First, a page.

Entity

Time filter

Source Type


Fonseca da Silva J.,International Institute of Tropical Forestry | Fonseca da Silva J.,University of Puerto Rico at San Juan
Ecology and Evolution | Year: 2015

Novel forests (NFs)-forests that contain a combination of introduced and native species-are a consequence of intense anthropogenic disturbances and the natural resilience of disturbed ecosystems. The extent to which NFs have similar forest function as comparable native secondary forests is a matter of debate in the scientific community. Little is known about the performance of individual species in those forests. This study focuses on the functional attributes of Castilla elastica NFs in Puerto Rico and on the differences between introduced and native species growing side by side in these forests. Rates of processes measured here were later compared with data from literature about NSFs. I hypothesize that juvenile plants of C. elastica in NFs have higher survival rate than those of native species and that C. elastica trees have faster biomass fluxes than native trees. To test the hypotheses, I measured survival rates of juvenile plants and tree growth and characterized the aboveground litter fluxes and storage. Although juvenile plants of native species displayed higher survival rates than those of C. elastica (53% vs. 28%), the latter was dominant in the understory (96%). Stand biomass growth rate was 2.0 ± 0.4 (average ± one standard deviation) Mg·ha-1·year-1 for the whole forest, and Guarea guidonia, a native species, exhibited the highest tree growth. Total litter fall was 9.6 ± 0.5 Mg·ha-1·year-1, and mean litter standing stock was 4.4 ± 0.1 Mg·ha-1. Castilla elastica litter fall decomposed twice as fast as that of native species (5.8 ± 1.1 vs. 3.03 ± 1 k·year-1). Literature comparisons show that the present NFs differ in some rates of processes from NSFs. This study brings unique and detailed supporting data about the ecological dynamics under mature novel forest stands. Further comprehensive studies about NFs are important to strengthen the body of knowledge about the wide range of variation of emerging tropical ecosystems. Due to the large increase in the area covered by NFs, greater attention is needed to understand their functioning, delivery of ecological services and management requirements. Differences between the introduced naturalized species in a complex and dynamic novel forest. Nature has incredible power to regenerate and rearrange, which may result in surprising novel ecosystems. © 2015 The Authors. Ecology and Evolution Published by John Wiley & Sons Ltd. Source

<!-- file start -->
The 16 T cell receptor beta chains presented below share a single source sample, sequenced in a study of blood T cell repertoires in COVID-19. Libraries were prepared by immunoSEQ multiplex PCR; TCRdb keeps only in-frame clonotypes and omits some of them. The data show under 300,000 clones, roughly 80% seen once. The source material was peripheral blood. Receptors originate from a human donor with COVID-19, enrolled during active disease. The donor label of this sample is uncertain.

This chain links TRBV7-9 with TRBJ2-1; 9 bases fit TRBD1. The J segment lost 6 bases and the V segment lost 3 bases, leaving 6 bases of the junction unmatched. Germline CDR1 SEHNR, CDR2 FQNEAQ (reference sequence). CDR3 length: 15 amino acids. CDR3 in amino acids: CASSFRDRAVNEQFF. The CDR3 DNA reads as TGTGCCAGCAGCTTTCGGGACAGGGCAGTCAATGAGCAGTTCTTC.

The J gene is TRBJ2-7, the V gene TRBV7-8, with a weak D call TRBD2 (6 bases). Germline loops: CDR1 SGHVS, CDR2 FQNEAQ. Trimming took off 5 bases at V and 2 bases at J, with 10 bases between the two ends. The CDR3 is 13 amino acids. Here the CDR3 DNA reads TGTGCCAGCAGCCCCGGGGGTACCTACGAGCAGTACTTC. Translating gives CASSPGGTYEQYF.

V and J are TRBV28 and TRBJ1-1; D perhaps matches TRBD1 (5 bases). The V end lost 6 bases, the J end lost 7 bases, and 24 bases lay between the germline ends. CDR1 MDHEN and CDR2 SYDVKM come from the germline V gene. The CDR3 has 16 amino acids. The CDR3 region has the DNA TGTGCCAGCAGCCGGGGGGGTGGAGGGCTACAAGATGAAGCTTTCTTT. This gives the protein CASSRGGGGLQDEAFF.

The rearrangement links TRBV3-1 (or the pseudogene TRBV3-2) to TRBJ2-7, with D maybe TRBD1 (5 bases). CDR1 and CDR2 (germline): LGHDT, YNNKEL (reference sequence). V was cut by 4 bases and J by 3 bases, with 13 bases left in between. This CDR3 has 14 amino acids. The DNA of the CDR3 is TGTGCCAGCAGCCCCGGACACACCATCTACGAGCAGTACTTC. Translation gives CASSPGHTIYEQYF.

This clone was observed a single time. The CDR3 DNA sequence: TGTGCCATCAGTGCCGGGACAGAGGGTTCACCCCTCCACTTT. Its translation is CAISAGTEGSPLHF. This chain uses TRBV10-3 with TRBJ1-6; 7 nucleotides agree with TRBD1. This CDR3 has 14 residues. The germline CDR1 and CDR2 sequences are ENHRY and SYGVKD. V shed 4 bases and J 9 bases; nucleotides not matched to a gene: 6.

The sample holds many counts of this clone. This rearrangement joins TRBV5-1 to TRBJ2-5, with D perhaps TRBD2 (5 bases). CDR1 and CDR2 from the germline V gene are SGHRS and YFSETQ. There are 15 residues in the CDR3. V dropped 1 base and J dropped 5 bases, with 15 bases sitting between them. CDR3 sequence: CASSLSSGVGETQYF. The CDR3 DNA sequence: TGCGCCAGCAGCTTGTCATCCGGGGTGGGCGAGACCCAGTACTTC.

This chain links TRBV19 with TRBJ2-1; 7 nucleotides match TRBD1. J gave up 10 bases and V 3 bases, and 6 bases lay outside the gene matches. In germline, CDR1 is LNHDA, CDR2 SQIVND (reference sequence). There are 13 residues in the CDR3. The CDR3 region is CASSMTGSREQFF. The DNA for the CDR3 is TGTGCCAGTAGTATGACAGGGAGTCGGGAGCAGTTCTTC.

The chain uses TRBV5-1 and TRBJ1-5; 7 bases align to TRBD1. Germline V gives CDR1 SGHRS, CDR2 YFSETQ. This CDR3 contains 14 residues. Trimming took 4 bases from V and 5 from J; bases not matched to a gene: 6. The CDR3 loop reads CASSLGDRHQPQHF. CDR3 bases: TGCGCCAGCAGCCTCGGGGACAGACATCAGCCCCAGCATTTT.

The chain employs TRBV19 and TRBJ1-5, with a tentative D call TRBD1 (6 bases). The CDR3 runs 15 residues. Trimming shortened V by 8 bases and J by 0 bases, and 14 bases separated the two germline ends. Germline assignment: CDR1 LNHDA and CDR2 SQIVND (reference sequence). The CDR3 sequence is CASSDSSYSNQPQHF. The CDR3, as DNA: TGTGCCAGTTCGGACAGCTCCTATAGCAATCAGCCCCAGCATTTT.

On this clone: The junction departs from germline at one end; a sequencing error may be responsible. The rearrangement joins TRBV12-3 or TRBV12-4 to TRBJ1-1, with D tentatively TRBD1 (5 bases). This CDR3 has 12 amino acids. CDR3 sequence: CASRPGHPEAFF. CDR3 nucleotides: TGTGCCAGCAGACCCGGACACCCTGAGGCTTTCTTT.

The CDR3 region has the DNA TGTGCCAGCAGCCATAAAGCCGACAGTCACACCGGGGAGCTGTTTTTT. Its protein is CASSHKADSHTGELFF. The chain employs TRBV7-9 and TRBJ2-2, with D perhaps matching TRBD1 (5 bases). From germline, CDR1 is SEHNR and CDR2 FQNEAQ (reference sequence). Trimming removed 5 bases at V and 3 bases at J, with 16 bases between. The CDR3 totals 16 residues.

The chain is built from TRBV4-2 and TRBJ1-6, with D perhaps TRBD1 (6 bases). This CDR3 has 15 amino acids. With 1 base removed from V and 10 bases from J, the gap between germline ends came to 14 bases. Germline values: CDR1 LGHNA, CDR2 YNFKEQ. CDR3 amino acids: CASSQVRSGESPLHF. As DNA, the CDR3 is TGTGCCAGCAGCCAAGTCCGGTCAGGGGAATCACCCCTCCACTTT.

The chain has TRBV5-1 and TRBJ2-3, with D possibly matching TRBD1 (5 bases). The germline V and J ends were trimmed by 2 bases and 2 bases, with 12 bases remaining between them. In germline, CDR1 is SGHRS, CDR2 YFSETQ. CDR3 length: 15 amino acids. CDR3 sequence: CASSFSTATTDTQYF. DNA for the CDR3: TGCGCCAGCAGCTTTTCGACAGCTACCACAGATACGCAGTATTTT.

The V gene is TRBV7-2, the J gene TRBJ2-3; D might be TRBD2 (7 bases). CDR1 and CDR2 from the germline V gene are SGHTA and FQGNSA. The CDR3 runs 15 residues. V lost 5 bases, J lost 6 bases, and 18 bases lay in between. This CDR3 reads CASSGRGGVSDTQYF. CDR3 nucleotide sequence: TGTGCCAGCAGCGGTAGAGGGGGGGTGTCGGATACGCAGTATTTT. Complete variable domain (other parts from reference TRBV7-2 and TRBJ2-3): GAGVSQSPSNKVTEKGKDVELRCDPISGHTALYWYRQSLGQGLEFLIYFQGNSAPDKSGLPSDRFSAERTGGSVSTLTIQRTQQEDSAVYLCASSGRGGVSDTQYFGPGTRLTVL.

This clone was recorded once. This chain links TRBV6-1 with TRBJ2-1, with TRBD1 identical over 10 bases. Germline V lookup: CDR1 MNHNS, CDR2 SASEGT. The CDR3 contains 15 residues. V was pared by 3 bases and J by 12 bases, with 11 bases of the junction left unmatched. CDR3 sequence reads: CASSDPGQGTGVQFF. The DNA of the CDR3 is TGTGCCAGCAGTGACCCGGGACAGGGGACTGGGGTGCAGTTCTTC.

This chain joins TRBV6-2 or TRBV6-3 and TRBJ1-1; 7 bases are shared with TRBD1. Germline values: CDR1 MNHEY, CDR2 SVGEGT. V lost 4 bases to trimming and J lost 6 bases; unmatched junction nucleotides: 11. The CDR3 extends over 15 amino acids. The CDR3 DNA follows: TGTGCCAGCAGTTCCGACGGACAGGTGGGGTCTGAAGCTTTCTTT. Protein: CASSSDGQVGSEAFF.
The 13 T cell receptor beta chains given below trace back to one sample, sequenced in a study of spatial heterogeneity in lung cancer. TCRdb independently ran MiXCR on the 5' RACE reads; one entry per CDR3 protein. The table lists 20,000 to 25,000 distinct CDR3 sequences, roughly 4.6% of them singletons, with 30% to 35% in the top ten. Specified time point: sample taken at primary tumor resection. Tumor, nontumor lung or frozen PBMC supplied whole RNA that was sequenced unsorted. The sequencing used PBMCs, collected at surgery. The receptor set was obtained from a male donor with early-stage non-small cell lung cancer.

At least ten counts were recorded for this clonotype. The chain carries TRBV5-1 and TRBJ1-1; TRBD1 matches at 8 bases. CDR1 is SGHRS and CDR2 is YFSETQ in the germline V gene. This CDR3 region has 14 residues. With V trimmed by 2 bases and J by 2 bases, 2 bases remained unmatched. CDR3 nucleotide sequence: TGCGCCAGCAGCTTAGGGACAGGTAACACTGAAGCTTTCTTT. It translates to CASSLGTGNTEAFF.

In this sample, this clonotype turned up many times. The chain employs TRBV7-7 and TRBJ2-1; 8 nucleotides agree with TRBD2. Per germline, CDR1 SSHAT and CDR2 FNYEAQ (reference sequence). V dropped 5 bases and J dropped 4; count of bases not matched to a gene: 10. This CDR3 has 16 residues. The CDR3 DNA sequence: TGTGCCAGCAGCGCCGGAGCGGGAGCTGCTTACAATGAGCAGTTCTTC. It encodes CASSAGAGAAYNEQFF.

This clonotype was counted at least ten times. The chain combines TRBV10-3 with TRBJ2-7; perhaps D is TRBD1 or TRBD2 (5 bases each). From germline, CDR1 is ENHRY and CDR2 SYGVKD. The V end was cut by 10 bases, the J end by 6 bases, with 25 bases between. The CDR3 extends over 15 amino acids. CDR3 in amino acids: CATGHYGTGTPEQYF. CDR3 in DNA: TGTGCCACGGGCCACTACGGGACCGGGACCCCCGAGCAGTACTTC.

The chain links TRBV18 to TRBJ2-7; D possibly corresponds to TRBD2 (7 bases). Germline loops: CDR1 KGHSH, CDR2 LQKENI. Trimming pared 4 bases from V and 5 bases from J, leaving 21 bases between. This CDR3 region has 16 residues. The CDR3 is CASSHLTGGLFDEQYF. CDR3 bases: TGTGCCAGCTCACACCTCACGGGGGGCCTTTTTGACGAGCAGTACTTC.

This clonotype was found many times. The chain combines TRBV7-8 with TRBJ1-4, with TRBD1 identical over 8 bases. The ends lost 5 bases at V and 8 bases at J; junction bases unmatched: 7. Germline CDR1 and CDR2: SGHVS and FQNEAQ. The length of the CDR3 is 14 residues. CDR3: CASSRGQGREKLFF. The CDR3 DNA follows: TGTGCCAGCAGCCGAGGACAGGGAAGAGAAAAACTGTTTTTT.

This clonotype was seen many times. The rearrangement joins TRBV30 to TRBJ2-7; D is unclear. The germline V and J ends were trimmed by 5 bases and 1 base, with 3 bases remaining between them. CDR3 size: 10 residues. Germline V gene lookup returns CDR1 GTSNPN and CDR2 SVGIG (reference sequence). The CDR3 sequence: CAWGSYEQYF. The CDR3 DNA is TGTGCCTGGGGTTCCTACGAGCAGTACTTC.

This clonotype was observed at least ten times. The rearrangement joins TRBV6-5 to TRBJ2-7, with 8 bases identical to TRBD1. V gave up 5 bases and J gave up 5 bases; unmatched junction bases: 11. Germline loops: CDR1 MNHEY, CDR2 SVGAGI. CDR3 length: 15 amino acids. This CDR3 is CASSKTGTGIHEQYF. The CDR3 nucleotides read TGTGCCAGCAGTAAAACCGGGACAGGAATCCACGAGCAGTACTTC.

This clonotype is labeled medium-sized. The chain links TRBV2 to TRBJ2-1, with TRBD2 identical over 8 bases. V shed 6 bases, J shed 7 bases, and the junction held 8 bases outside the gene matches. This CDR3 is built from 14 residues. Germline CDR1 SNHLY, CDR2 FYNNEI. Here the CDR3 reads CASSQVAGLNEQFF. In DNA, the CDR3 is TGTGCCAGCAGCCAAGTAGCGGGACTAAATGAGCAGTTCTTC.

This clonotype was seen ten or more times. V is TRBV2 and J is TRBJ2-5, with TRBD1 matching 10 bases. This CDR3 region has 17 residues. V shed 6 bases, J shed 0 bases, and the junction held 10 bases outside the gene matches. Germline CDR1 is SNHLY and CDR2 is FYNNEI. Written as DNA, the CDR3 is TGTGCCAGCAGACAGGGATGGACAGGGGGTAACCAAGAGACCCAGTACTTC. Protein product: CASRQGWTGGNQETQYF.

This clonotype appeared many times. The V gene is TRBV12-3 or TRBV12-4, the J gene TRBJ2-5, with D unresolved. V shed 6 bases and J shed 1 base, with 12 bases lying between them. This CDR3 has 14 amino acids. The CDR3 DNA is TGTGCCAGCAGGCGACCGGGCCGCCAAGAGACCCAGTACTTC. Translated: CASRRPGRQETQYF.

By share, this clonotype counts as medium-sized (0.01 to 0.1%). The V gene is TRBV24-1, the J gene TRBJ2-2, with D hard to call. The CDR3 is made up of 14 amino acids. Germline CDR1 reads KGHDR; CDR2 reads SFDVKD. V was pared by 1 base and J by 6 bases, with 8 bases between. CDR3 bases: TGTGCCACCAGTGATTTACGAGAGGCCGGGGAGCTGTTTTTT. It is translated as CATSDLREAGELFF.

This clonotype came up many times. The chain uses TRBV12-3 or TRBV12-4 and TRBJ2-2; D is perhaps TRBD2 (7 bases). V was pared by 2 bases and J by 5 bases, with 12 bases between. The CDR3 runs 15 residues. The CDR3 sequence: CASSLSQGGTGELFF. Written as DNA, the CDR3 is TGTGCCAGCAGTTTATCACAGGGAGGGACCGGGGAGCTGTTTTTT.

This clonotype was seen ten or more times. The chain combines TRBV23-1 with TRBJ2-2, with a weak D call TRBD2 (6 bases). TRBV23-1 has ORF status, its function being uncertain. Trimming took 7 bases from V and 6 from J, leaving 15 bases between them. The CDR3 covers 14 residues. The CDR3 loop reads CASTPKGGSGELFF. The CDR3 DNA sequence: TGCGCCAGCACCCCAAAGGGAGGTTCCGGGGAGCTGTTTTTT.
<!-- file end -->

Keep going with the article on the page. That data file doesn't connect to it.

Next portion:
Wood T.E.,International Institute of Tropical Forestry | Detto M.,Smithsonian Tropical Research Institute | Silver W.L.,University of California at Berkeley
PLoS ONE | Year: 2013

Precipitation and temperature are important drivers of soil respiration. The role of moisture and temperature are generally explored at seasonal or inter-annual timescales; however, significant variability also occurs on hourly to daily time-scales. We used small (1.54 m2), throughfall exclusion shelters to evaluate the role soil moisture and temperature as temporal controls on soil CO2 efflux from a humid tropical forest in Puerto Rico. We measured hourly soil CO2 efflux, temperature and moisture in control and exclusion plots (n = 6) for 6-months. The variance of each time series was analyzed using orthonormal wavelet transformation and Haar-wavelet coherence. We found strong negative coherence between soil moisture and soil respiration in control plots corresponding to a two-day periodicity. Across all plots, there was a significant parabolic relationship between soil moisture and soil CO 2 efflux with peak soil respiration occurring at volumetric soil moisture of approximately 0.375 m3/m3. We additionally found a weak positive coherence between CO2 and temperature at longer time-scales and a significant positive relationship between soil temperature and CO2 efflux when the analysis was limited to the control plots. The coherence between CO2 and both temperature and soil moisture were reduced in exclusion plots. The reduced CO2 response to temperature in exclusion plots suggests that the positive effect of temperature on CO 2 is constrained by soil moisture availability. © 2013 Wood et al. Source


Munoz-Erickson T.A.,International Institute of Tropical Forestry
Ecology and Society | Year: 2014

I examined the multiple visions of the future of the city that can emerge when city actors and organizations reconfigure themselves to address sustainability. In various cities worldwide, novel ideas, initiatives, and networks are emerging in governance to address social and ecological conditions in urban areas. However, cities can be contested spaces, bringing a plurality of actors, network configurations, preferences, and knowledge that shape the politics over desirable pathways for future development. I used the knowledge-action systems analysis (KASA) approach to examine the frames and knowledge systems influencing how different actors involved in the land governance network of the city of San Juan constructed visions for the future of the city. Results revealed four visions for the city coexisting in San Juan. Although sustainability is a goal that cuts across all four visions, they each optimized distinct dimensions of the concept. The contrasts in visions can be explained in part by competing frames of the urban social-ecological system and power asymmetries in the multiple knowledge systems coexisting in the city. I discussed the theoretical, methodological, and practical implications of the politics of sustainability for adaptive urban governance research and practice. The KASA approach can serve as a window into the adaptive capacity of the city by disentangling the competing ways that actors ‘see’ and ‘know’ the urban social-ecological systems. Most importantly, this approach offers a way of appraising sustainable pathways by revealing either the extent to which dominant social structures and cognitive patterns are being reinforced, or whether opportunities for innovative and transformative approaches are emerging in the city. © 2014 by the author(s). Source